Sometimes the most interesting part of an object is the mystery surround it.
We don’t know much about the origins or history of the caboose stove that is today’s Object Lesson, but up until very recently, we didn’t know that it even was a caboose stove!
While cataloging the garage at HHM, we encountered several pieces of cast iron, each weighing over a hundred pounds and barely moveable. While we could see that the pieces clearly went together somehow, we couldn’t assemble the pieces in any coherent way because of their size and weight—and because they were impossible to make heads or tails of!
The domed chimney with a door clearly suggested oven, but the bottom of that piece was open which didn’t seem right. The disc piece could have covered the bottom of the domed piece, but it didn’t sit snuggly on the bottom, so that wasn’t right. The other three pieces, though they had the same heft and color as the dome and disc, but didn’t seem to neatly make any logical whole.
In my work at HHM (and in life more generally), I have learned that the smartest move you can make when you aren’t sure about something is to surround yourself with smart and/or creative people then shut up and listen. Our breakthrough on the caboose stove came when our very clever intern, Floris, theorized it was indeed a stove and, since one piece was stamped with Central Railway, tried googling “train” and “stove.”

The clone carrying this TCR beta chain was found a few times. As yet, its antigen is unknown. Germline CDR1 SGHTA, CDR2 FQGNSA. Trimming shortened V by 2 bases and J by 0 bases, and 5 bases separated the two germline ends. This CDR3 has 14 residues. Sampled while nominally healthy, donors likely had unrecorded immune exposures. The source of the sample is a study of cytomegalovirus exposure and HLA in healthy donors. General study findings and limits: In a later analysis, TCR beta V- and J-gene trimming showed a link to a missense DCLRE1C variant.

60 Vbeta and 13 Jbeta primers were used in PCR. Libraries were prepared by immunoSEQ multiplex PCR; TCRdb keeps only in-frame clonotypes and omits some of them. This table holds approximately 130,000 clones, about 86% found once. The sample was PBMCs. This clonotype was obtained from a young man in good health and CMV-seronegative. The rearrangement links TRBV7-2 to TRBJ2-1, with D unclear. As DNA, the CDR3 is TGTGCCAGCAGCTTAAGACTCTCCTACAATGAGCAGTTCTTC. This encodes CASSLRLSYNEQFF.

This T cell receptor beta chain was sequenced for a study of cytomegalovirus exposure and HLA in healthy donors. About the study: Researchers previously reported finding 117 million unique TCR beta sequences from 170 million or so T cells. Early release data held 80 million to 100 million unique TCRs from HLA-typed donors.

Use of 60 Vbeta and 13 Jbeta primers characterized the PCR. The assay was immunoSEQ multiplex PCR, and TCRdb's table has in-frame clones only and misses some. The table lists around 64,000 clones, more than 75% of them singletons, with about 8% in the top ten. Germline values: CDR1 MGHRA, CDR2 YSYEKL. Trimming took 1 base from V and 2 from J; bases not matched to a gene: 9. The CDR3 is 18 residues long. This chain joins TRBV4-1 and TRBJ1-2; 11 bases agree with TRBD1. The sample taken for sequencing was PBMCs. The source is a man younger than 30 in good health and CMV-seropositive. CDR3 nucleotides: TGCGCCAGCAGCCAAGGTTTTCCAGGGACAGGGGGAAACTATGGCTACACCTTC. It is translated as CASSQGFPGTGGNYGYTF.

A few minutes later, she had a picture of a similar-looking artifact on her phone. From there, puzzling out how the stove fit together was a piece of cake and suddenly a mystery of the collection was solved!
This caboose stove was once used in a caboose that traveled the Iowa Central Railway, probably around the turn of the 20th century, judging by images of similar caboose stoves.
These stoves were bolted directly to the train floor and featured other design features that make them specially adapted to use on a moving train. A lip on the top to kept pots and pans from sliding off the stove, and a double-latching door prevented an accident involving the coals that would move as the caboose rocked back and forth on the rails.
Heather Hoagland is the Collections Manager at Hennepin History Museum. She has a Masters in Museum Studies from George Washington University. Before joining the staff at HHM, she worked at Ford’s Theatre and the Smithsonian National Museum of the American Indian.